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From start up to ‘smoothie’ sailing: A small business adventure

Leena Van Raay worked as a medical scientist for 10 years before she founded Bike n’ Blend at the beginning of 2011. Until that point, she had dedicated her professional life to researching stroke and epilepsy treatment at the University of Melbourne’s medical research department. But she was looking for a lifestyle change, and an opportunity to focus on preventative health practices and ideas, rather than cures.

Six white dresses hang from a clothes rack in front of a white brick wall.

That change came in the form of a static bicycle, a blending container and some delicious, fresh smoothie ingredients.

It might sound a million miles away from the world of medical research, but Leena saw a connection, as well as an important distinction.

“I was working on the side of curing disease, but I really felt quite passionate to work on the preventative side. I just saw how many diseases you could have a bigger impact with by preventing them in the first place,” Leena explains.

Leena, who has been an avid cyclist for many years, came up with the idea of a pedal-powered smoothie. She began to trial the bike – and the drink – at farmers’ markets around Melbourne. Almost immediately, she and her partner Gil could see that they had a hit on their hands. The concept was unique, it was fun and there was a practical side to it; people flocked to her market stands.

Starting up the hill

After some time finessing her market stall strategies, the next stop for Bike n’ Blend was the Royal Melbourne Show. But a single bike wasn’t going to cut it. Leena bought an additional seven, as well as an old van. She also hired two casual staff to help her run the stall. Even with their assistance she found herself working 16 hours a day over the two weeks of the show.

By the end of that first year she knew she had an extraordinary idea with enormous promise, but while the feedback was positive and the potential was thrilling, Bike n’ Blend couldn’t yet be called “a success”. In fact, Leena wasn’t even covering the costs of the farmers’ markets.
It was time to turn the whole thing from a fun new project into a more serious business venture.

A change of gears

In 2012 Leena stopped attending markets, realising that she would run herself into the ground if she kept attending up to three events a day - especially with so little financial reward. She began to focus on packages for small community festivals and school fetes, corporate clients and major events (like business conferences and university open days). But she needed help, so she turned to the gig economy and the market full of temporary staffing solutions.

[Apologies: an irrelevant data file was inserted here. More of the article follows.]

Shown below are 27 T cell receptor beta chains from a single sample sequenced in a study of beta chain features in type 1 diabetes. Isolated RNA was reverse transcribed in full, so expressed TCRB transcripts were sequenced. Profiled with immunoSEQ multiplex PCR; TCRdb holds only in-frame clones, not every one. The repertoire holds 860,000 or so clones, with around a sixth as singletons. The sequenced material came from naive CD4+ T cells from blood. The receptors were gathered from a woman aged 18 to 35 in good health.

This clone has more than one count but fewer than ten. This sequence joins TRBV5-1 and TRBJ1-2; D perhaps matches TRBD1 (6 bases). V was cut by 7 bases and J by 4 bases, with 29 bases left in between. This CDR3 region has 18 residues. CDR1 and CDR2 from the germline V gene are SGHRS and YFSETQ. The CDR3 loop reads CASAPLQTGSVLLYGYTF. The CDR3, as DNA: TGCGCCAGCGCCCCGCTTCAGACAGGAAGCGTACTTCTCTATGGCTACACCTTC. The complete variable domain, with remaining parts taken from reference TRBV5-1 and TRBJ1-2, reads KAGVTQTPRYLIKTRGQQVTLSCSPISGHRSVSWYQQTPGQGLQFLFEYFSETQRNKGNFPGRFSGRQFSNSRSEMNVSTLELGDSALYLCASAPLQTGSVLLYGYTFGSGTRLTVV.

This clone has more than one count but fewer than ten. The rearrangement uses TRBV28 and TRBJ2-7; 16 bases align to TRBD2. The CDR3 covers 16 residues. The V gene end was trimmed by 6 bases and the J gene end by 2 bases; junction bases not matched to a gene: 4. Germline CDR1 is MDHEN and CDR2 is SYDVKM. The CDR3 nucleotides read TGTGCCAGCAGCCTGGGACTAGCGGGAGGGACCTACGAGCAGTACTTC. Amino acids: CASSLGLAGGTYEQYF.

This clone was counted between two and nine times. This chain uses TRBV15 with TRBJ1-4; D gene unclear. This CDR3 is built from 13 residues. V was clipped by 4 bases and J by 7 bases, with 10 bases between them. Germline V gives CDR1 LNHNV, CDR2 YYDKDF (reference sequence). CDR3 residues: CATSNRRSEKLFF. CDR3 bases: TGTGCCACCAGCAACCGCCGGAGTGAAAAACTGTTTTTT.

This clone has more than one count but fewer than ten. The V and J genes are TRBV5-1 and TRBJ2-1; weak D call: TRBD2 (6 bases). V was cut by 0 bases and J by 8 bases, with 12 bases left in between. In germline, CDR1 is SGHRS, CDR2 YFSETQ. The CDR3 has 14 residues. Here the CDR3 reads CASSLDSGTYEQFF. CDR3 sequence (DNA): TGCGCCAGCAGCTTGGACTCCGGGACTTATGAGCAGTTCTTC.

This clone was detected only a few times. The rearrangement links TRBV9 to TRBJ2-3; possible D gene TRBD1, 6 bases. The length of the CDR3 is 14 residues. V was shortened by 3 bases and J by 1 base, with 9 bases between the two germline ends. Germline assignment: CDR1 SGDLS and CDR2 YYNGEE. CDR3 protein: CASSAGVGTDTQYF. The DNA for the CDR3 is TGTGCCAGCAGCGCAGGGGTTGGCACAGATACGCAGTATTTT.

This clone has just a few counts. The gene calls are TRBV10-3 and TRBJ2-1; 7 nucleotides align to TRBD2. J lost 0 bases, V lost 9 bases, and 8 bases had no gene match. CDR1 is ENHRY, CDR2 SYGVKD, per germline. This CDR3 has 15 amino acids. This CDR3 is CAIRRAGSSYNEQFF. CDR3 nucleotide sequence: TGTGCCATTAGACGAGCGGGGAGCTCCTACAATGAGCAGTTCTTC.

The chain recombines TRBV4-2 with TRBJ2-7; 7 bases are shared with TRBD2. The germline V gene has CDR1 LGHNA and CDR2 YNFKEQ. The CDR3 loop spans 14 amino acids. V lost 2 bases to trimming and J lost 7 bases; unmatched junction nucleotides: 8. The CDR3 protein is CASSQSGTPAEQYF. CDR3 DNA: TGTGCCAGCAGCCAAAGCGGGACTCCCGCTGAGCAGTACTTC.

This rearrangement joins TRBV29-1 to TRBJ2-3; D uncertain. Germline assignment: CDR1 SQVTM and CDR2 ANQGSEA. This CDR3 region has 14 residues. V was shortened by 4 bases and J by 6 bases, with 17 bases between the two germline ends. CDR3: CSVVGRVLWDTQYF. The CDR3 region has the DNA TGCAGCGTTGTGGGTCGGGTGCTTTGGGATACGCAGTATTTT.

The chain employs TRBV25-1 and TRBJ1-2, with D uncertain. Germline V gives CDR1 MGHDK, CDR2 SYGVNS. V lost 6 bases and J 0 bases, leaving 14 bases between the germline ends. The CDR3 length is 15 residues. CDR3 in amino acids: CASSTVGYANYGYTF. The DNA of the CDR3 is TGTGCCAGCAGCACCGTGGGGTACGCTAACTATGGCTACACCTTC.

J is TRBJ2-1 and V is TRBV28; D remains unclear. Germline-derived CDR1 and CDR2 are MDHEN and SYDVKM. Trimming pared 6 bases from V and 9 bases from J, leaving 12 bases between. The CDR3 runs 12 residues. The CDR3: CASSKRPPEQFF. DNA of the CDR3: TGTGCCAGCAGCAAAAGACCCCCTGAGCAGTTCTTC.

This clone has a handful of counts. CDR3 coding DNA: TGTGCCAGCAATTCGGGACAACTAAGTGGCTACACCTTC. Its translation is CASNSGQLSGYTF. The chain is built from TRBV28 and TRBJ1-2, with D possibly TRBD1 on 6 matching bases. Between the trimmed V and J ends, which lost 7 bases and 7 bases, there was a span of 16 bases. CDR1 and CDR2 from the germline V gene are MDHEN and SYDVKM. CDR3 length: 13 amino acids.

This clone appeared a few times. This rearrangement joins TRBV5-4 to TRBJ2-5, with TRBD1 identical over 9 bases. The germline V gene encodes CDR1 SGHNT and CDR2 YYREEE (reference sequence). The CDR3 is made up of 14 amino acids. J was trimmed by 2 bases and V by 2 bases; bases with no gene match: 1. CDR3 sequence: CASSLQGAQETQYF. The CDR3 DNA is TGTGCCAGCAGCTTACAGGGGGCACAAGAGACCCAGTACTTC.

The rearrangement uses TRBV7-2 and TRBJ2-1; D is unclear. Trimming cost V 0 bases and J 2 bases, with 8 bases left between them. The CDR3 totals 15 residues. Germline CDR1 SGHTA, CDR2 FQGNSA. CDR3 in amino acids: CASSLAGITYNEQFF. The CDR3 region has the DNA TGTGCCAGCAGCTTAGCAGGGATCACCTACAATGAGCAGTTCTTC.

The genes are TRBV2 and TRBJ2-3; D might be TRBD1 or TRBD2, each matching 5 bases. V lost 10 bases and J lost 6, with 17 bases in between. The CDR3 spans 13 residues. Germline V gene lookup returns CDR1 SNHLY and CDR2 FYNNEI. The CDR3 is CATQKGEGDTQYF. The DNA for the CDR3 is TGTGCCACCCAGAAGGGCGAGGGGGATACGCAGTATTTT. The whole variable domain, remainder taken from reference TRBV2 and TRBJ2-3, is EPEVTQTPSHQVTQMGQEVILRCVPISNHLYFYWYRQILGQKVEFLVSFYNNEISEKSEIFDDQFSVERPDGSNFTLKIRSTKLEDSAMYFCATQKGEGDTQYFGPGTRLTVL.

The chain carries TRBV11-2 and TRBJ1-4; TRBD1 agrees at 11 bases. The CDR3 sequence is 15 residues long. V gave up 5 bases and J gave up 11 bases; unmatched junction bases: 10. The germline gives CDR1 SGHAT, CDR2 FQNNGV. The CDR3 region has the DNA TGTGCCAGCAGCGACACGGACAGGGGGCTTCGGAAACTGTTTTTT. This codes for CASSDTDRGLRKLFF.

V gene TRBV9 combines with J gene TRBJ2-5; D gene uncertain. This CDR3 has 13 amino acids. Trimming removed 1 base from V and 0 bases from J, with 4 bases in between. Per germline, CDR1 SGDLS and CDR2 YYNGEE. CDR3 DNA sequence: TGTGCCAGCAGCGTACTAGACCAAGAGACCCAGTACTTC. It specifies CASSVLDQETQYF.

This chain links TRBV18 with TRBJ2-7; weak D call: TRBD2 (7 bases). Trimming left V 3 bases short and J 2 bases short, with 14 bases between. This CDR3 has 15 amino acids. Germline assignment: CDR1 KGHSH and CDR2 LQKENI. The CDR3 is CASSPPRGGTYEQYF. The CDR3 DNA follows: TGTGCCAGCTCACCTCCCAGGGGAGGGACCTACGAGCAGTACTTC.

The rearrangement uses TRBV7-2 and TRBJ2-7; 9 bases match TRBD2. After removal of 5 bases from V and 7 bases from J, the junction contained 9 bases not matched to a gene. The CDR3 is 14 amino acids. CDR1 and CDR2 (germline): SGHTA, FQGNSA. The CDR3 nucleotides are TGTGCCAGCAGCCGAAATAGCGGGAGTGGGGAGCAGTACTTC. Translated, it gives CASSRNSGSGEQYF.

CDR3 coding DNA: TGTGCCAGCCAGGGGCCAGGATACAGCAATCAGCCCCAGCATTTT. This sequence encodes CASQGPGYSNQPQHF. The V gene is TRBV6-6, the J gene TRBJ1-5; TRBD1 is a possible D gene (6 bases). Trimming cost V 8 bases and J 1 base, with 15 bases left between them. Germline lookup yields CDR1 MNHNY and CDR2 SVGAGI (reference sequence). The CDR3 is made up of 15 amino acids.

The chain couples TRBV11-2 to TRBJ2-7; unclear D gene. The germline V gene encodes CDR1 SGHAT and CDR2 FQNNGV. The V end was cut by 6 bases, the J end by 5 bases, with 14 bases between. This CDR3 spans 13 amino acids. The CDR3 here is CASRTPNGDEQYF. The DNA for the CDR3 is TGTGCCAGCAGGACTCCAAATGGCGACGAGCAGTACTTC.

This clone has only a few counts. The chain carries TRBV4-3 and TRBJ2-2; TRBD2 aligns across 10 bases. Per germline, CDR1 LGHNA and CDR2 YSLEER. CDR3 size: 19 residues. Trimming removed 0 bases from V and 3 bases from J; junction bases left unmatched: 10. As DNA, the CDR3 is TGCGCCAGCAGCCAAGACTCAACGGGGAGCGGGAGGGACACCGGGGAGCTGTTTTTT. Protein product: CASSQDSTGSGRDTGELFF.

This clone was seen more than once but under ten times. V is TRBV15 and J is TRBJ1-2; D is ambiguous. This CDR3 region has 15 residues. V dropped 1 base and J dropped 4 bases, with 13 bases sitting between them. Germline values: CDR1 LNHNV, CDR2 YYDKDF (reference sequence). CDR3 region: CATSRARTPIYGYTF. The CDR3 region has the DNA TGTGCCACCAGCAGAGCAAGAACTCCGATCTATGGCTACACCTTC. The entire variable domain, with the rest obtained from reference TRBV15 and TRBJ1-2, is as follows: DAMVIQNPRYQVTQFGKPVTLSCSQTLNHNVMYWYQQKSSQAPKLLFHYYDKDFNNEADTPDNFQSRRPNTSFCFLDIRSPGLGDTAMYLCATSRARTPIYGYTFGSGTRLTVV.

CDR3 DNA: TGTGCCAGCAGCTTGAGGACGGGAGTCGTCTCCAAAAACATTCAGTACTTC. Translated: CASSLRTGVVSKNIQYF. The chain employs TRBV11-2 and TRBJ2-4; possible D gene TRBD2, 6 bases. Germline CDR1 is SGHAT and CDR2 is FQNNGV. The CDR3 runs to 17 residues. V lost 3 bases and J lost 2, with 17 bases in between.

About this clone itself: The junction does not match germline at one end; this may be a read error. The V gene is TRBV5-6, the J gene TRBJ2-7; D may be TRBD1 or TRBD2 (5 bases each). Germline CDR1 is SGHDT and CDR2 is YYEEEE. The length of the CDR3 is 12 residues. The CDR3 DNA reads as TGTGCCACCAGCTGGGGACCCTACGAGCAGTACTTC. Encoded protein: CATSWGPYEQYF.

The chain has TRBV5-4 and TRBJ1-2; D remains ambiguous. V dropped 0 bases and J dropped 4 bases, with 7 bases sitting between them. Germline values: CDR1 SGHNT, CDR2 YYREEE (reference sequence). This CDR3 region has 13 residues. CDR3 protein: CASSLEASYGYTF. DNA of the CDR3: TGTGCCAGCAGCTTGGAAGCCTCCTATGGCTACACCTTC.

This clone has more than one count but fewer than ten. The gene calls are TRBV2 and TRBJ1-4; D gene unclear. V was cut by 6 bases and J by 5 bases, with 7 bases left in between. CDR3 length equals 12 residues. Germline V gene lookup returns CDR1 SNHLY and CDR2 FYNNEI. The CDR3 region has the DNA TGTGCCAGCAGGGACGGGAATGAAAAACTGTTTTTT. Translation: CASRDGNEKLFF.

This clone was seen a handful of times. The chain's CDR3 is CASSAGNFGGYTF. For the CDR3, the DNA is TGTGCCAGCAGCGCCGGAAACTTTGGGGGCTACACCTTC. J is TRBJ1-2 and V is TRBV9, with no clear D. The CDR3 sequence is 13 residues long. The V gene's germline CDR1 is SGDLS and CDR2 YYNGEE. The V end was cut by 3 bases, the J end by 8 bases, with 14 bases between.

“Back when I started it was a lot harder to get ad hoc staff. The service wasn’t really available, and because of that I did everything myself and got burnt out. And as soon as that became available, I got addicted to getting help and delegating.”

She also hired more permanent team members; including someone to help with bookings and another person to help with events. That gave Leena more time to work on the business model and important marketing elements of the business such as the website.

“Our first customer was Port Phillip Council. They booked us for Ride to Work Day and I instantly saw that there were lots of cycling events or health and sustainability events that we could be involved in. And it really did snowball from there,” Leena says.

Riding interstate

Although Bike n’ Blend began and remains based in Melbourne, it now has staff that run Bike n’ Blend events in Sydney and Brisbane. Leena says that wouldn’t have been possible without the ability to hire and train good people.

“It really allowed me to grow into different cities and do to different parts of the business that I wanted to do because there are people that are available and trustworthy.”

“When we vet and train people at different locations around Australia we use a lot of online training programmes and resources that we’ve written ourselves. And then we give them an online quiz just to check that their knowledge is complete. And that just gives us the peace of mind.”

Reduce, reuse, re-cycle

For Leena, the benefits of expansion are as much about spreading her company’s messages about sustainability, health and fun, as they are about the commercial success of her company.

“In terms of sustainability we’ve built awareness around less plastic, not using straws and taking a stance on that. We’ve donated mainly to UNICEF recently. We want to grow that. We are reaching to help people overseas, something I’m quite passionate about myself.”

“I still pinch myself every day to realise this is what I do. It truly is a dream job.”

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